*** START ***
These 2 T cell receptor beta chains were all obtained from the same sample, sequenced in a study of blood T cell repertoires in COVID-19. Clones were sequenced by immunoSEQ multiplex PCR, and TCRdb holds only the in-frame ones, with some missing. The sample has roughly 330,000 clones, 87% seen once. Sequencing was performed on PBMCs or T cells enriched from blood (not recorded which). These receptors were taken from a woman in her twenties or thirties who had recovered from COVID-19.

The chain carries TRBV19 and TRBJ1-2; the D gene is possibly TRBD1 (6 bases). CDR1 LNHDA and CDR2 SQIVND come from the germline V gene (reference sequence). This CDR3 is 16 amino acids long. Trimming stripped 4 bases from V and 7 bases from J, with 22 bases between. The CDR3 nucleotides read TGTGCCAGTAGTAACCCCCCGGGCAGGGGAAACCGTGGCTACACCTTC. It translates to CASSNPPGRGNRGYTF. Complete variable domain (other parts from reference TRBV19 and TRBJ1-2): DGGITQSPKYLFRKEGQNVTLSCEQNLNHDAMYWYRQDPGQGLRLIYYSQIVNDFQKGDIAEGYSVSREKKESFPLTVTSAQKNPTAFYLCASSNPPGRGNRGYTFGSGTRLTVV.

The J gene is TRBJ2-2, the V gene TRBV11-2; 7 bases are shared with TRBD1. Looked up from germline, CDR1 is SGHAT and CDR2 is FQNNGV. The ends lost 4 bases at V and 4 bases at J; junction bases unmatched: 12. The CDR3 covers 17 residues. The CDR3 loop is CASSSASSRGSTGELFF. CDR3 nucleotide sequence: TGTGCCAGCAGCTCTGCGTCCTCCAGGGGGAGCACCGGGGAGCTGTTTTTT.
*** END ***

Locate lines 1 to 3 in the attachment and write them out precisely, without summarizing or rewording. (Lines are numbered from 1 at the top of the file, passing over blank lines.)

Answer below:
These 2 T cell receptor beta chains were all obtained from the same sample, sequenced in a study of blood T cell repertoires in COVID-19. Clones were sequenced by immunoSEQ multiplex PCR, and TCRdb holds only the in-frame ones, with some missing. The sample has roughly 330,000 clones, 87% seen once. Sequencing was performed on PBMCs or T cells enriched from blood (not recorded which). These receptors were taken from a woman in her twenties or thirties who had recovered from COVID-19.

The chain carries TRBV19 and TRBJ1-2; the D gene is possibly TRBD1 (6 bases). CDR1 LNHDA and CDR2 SQIVND come from the germline V gene (reference sequence). This CDR3 is 16 amino acids long. Trimming stripped 4 bases from V and 7 bases from J, with 22 bases between. The CDR3 nucleotides read TGTGCCAGTAGTAACCCCCCGGGCAGGGGAAACCGTGGCTACACCTTC. It translates to CASSNPPGRGNRGYTF. Complete variable domain (other parts from reference TRBV19 and TRBJ1-2): DGGITQSPKYLFRKEGQNVTLSCEQNLNHDAMYWYRQDPGQGLRLIYYSQIVNDFQKGDIAEGYSVSREKKESFPLTVTSAQKNPTAFYLCASSNPPGRGNRGYTFGSGTRLTVV.

The J gene is TRBJ2-2, the V gene TRBV11-2; 7 bases are shared with TRBD1. Looked up from germline, CDR1 is SGHAT and CDR2 is FQNNGV. The ends lost 4 bases at V and 4 bases at J; junction bases unmatched: 12. The CDR3 covers 17 residues. The CDR3 loop is CASSSASSRGSTGELFF. CDR3 nucleotide sequence: TGTGCCAGCAGCTCTGCGTCCTCCAGGGGGAGCACCGGGGAGCTGTTTTTT.